The legacy of Jamal Khashoggi must be peace in Yemen


The tough excommunication attributed to the former Soviet dictator Joseph Stalin has very often proven to be true.

After the surprise and welcome – albeit late – appeal of US Secretary of State Mike Pompeo for a ceasefire in Yemen, perhaps the murder of Jamal Khashoggi by Saudi admirers has created a new mantra: a death may be a spark of millions.
It is increasingly clear that the murder of Jamal Hasaggou was a terrible crime and not an unfortunate tragedy. The weak excuses by the representatives of Saudi Arabia, the changing and contradictory "lines to be taken" all speak in an old truth: the danger that corruption and absolute power completely destroy. No one seems to believe that King Salman ordered the assassination, so his son, Muhammad bin Salman, must explain his role.

The focus of the international community on this murder and its demands for accountability can not be limited to this case. Bad indignation for a lifetime should be a jingle for the same government's decisions that affect the lives of millions of people. At this point, Mr Pompeo's call for a ceasefire may be so important.

I recently visited Yemen. It is immediately clear that the worst humanitarian crisis in the world is in fact a political crisis.
Humanitarian discomfort is not a natural tragedy, but an anthropogenic disaster. After almost four years of war, which triggered the Hutus coup and thousands of air raids by the Saudi-led coalition, Yemen was on her knees.
It is estimated that 56,000 people have been killed or injured in battles and 22 million people need humanitarian aid.

The current Saudi Arab war plan is aggravating things. The bombing campaign from the air causes massacre, but can not displace the Houthi fighters dug into the local population. Nobody wins, except al-Qaida and ISIS, that gain ground where there is chaos.

Thus, Saudi Arabian allies in the war effort, headed by their closest partners, the United States and the United Kingdom, must develop their political and military power to end the current war strategy. Already, the Saudi-led coalition has stepped up its efforts for Hodeidah in the days of Pompeo's statement in an attempt to change military events on the ground.

Mr Pompeo's call for a ceasefire must be codified immediately in a new UN Security Council resolution. This would stop growing violence, allow for the flow of humanitarian aid, the vital services to be provided and the necessary political process for a lasting peace. Britain is the "pen holder" in this file at the Security Council and has no excuse for inaction.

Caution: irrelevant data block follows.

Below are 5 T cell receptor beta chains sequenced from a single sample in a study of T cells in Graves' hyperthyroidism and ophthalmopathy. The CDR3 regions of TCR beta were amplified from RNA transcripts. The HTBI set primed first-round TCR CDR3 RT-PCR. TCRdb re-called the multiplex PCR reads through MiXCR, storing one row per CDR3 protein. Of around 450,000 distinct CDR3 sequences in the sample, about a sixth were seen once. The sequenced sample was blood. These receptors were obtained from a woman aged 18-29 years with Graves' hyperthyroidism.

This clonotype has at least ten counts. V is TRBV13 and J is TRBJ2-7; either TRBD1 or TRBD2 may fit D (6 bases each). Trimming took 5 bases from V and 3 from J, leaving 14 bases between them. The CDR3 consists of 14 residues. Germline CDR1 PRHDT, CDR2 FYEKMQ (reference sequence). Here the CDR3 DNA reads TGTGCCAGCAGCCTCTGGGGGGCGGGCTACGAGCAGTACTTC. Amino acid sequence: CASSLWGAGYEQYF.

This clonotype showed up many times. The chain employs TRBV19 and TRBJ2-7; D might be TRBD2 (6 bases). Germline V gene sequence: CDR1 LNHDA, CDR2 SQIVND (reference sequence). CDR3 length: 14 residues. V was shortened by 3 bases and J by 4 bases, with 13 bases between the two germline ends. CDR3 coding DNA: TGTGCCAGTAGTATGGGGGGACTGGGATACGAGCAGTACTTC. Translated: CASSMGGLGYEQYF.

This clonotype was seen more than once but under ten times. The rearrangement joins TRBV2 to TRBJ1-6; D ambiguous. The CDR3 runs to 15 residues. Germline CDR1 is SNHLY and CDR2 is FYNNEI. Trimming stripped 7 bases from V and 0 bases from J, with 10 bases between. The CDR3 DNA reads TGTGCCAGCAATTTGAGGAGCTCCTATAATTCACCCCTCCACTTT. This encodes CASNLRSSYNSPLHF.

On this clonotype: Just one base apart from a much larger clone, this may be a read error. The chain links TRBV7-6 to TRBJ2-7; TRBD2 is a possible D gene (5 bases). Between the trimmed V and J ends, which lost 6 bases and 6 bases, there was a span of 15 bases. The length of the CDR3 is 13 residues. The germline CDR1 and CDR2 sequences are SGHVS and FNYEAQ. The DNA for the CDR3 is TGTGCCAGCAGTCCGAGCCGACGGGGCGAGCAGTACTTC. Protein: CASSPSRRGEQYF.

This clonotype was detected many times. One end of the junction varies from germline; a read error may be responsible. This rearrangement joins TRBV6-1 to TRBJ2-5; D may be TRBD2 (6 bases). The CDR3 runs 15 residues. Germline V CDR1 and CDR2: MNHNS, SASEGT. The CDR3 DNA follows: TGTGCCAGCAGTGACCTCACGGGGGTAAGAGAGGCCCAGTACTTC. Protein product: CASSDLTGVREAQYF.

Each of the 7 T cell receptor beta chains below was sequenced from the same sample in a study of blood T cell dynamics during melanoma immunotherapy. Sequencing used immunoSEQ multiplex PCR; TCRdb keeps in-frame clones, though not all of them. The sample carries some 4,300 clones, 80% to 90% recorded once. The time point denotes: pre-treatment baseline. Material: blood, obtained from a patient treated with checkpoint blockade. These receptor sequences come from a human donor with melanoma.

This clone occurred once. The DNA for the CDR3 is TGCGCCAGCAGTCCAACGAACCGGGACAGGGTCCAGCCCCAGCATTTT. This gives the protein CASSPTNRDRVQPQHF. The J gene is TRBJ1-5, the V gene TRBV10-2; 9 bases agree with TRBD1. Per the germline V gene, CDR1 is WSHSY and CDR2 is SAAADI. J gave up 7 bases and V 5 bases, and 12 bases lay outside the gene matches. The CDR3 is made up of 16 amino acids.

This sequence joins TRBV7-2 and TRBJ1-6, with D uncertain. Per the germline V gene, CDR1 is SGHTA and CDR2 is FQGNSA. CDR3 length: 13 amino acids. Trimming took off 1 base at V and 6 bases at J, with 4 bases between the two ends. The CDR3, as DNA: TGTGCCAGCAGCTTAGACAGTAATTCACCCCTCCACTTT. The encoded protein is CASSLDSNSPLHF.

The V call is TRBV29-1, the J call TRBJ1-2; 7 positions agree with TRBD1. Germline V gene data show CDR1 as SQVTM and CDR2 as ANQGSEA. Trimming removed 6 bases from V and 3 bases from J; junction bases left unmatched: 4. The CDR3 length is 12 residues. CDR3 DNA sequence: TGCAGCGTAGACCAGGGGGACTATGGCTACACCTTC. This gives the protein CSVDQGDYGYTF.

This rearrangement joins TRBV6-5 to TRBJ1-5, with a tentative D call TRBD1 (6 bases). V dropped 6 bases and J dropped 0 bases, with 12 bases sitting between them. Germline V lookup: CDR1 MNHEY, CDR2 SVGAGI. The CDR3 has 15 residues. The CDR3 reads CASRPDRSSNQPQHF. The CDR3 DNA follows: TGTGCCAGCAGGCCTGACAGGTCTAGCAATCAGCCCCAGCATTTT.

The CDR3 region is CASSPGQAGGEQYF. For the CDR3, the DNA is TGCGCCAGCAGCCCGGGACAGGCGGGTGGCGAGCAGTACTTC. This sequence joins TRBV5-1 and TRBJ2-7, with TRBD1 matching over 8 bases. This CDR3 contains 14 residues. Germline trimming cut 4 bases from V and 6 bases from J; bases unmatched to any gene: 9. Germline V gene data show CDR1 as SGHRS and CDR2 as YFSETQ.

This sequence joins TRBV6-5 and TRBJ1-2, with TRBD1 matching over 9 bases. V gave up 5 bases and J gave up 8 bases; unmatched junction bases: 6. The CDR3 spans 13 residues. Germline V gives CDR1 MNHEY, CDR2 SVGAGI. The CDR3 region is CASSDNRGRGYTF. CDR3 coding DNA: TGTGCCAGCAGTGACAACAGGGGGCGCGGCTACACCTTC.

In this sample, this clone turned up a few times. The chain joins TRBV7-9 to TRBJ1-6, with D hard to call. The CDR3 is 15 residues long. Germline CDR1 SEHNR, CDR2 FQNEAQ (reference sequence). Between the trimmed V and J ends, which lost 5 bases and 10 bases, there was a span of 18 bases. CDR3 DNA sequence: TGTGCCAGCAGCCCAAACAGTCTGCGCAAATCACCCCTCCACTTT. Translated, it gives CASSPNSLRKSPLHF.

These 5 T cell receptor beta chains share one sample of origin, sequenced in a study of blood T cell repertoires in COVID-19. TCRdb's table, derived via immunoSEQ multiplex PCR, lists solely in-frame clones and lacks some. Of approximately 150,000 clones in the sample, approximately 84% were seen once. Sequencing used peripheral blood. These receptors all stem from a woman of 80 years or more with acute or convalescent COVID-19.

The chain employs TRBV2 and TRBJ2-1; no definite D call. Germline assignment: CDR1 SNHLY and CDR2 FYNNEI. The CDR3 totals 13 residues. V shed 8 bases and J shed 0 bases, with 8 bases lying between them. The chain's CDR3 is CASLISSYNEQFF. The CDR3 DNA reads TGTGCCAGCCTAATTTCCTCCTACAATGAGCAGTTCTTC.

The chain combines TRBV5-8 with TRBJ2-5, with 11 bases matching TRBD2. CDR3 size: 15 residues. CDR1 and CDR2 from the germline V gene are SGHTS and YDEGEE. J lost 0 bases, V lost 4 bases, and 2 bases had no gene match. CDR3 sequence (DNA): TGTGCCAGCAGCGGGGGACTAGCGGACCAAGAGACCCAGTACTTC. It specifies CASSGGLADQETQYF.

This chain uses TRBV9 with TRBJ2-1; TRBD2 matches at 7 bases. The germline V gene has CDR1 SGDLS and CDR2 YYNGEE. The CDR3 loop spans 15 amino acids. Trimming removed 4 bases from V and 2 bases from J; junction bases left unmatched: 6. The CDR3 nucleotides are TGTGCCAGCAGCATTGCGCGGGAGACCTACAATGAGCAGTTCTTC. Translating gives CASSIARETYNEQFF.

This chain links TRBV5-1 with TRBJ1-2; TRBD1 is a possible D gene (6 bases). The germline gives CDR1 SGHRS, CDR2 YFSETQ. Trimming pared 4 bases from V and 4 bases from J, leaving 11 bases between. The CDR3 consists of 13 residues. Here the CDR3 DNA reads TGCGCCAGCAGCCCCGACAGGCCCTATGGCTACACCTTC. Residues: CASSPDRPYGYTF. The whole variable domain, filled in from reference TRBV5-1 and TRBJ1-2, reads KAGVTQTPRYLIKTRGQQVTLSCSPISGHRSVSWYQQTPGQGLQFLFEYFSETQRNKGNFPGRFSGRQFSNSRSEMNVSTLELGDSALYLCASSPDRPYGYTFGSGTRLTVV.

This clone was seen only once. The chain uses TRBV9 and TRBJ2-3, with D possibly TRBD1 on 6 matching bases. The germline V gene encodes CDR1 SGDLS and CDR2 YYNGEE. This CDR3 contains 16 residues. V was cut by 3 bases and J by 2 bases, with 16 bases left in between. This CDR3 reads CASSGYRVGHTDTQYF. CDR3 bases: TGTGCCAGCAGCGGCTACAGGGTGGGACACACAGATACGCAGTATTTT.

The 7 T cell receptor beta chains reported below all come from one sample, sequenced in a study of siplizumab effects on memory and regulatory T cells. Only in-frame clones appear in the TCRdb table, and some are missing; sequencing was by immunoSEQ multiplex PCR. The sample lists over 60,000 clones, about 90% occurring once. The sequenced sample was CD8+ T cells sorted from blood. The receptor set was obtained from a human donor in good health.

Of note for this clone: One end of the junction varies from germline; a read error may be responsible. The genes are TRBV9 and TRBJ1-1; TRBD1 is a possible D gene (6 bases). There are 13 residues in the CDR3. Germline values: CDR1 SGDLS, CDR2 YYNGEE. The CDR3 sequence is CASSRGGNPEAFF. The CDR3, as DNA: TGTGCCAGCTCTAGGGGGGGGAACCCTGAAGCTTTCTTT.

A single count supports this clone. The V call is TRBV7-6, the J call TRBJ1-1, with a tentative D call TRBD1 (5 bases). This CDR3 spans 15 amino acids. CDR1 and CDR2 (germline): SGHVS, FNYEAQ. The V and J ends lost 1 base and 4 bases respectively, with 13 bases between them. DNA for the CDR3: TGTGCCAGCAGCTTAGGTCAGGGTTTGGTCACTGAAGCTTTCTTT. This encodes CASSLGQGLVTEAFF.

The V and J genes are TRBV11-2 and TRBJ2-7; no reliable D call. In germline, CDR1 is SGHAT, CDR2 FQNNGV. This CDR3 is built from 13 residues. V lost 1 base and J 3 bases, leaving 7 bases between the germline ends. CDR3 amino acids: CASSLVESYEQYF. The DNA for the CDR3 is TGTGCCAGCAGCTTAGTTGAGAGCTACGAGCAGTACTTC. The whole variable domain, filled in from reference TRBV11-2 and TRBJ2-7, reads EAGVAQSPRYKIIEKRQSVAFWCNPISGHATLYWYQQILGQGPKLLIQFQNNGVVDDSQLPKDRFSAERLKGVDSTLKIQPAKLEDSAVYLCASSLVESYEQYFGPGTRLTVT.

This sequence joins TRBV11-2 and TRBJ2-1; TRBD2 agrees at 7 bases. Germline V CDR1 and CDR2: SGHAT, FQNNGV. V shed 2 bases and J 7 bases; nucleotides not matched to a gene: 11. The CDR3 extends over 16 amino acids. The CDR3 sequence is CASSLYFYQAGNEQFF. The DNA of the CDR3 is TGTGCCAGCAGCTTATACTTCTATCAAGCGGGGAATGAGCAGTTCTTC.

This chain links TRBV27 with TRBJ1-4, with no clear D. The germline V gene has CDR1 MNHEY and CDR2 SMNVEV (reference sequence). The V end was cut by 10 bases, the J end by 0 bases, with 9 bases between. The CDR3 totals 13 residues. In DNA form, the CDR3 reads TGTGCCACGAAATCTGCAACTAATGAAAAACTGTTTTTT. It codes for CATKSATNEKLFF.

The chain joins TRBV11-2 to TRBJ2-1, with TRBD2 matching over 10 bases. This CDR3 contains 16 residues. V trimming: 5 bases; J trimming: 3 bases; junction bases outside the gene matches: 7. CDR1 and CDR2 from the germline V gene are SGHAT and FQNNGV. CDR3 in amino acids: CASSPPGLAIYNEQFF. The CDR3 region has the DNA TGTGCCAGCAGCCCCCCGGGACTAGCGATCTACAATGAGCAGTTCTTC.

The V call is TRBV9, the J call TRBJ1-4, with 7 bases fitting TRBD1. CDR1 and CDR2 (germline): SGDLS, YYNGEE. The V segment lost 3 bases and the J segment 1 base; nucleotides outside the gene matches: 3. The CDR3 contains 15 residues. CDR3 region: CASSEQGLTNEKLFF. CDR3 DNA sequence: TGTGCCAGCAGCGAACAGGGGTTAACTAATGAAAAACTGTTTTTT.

The military support of the United Kingdom and the United States for the strategy of war should be stopped immediately in order not to remain rhetorical for this exercise. Germany has given the example by passing sales, but it does not have the same influence.

This move must be supported by other measures. All critical shipping naval ports in Yemen should be able to operate at full capacity and Sana'a airport must be open to critical humanitarian and commercial traffic. Wages must be paid urgently to the 1.2 million civil servants across the country, including doctors and nurses, to help rescue millions in need.

There must be practical measures to make peace sustainable. The treatment of injured and prisoners is obvious candidates.

There is also the toughest issue of accountability for war crimes that has been documented by the UN.

At the Senate's request, the US government is considering sanctions against those responsible for the death of Khashoggi. This is a way of pursuing justice, which must be broadened to include violations of international law in Yemen.

The US uses Saudi weakness against Khashoggi to push the war in Yemen

The pressure exerted by the Saudis and their coalition partners is not enough. Houthis and their supporters must also feel compressed to come to the table in good faith. As Germany quickly joins the United Nations Security Council, it can build on its credibility and ties.

Expert diplomat Martin Griffiths, Special Envoy of the UN Secretary-General, needs substantial, not only rhetorical support. There is a landing zone for peace talks, including assurances of the end of the missile strikes by Huta, backed by Iran, in Saudi Arabia. But the ongoing battles are at best delaying their substantial peace. At worst, it makes peace impossible.

The inconveniences in Yemen have been neglected for too long and have encouraged those who wish to act unpunished. The legacy of Jamal Hasagi must be accountable not only for the suffering of one, but also for millions.